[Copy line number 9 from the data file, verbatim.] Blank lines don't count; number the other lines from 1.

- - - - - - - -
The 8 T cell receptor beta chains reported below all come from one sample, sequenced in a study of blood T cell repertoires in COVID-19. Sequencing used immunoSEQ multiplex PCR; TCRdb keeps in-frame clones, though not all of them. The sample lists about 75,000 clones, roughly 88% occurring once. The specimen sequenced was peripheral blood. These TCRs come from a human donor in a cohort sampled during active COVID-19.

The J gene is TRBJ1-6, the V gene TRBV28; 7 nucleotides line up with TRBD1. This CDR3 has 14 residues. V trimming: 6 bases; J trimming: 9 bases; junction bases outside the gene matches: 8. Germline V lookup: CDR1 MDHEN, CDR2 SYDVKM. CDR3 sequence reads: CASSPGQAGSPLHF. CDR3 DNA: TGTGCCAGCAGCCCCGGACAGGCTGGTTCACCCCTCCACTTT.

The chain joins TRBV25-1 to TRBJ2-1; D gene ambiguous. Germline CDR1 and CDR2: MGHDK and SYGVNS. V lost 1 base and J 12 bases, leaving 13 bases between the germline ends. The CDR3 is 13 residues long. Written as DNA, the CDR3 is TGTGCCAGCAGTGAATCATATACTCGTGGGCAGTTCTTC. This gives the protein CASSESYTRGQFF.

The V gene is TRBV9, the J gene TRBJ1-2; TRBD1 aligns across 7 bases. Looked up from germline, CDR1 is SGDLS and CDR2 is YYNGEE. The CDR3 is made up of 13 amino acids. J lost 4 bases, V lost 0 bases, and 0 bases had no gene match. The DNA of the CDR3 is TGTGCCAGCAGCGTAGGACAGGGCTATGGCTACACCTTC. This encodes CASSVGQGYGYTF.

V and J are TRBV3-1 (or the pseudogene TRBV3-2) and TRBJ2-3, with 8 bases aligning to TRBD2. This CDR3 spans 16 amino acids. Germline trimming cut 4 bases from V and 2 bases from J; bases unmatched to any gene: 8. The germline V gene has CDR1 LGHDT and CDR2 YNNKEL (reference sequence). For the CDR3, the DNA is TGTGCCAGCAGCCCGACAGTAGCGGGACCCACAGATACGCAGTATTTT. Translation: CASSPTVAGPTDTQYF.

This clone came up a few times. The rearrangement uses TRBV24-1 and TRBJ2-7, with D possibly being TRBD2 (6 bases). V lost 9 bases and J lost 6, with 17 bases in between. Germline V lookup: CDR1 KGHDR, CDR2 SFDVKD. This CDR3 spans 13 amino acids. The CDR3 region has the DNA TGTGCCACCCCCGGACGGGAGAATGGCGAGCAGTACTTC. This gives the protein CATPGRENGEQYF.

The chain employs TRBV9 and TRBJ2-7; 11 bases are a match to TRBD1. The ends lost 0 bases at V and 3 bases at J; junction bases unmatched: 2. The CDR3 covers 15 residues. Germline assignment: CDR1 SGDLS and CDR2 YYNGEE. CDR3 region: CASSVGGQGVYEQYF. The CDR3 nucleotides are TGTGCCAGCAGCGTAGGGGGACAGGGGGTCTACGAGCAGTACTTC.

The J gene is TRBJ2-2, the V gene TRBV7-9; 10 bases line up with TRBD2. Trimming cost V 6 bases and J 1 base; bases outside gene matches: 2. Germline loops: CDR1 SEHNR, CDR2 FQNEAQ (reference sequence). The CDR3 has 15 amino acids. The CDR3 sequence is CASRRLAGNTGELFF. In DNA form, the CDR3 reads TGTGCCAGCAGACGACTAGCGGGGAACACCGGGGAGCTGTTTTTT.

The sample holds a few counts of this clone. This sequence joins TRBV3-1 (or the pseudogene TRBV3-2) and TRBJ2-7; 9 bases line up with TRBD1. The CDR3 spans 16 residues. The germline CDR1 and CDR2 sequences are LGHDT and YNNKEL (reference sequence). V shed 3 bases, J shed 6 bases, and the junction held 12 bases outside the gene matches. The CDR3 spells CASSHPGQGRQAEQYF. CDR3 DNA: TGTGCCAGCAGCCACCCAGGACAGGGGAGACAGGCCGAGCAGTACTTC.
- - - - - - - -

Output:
The sample holds a few counts of this clone. This sequence joins TRBV3-1 (or the pseudogene TRBV3-2) and TRBJ2-7; 9 bases line up with TRBD1. The CDR3 spans 16 residues. The germline CDR1 and CDR2 sequences are LGHDT and YNNKEL (reference sequence). V shed 3 bases, J shed 6 bases, and the junction held 12 bases outside the gene matches. The CDR3 spells CASSHPGQGRQAEQYF. CDR3 DNA: TGTGCCAGCAGCCACCCAGGACAGGGGAGACAGGCCGAGCAGTACTTC.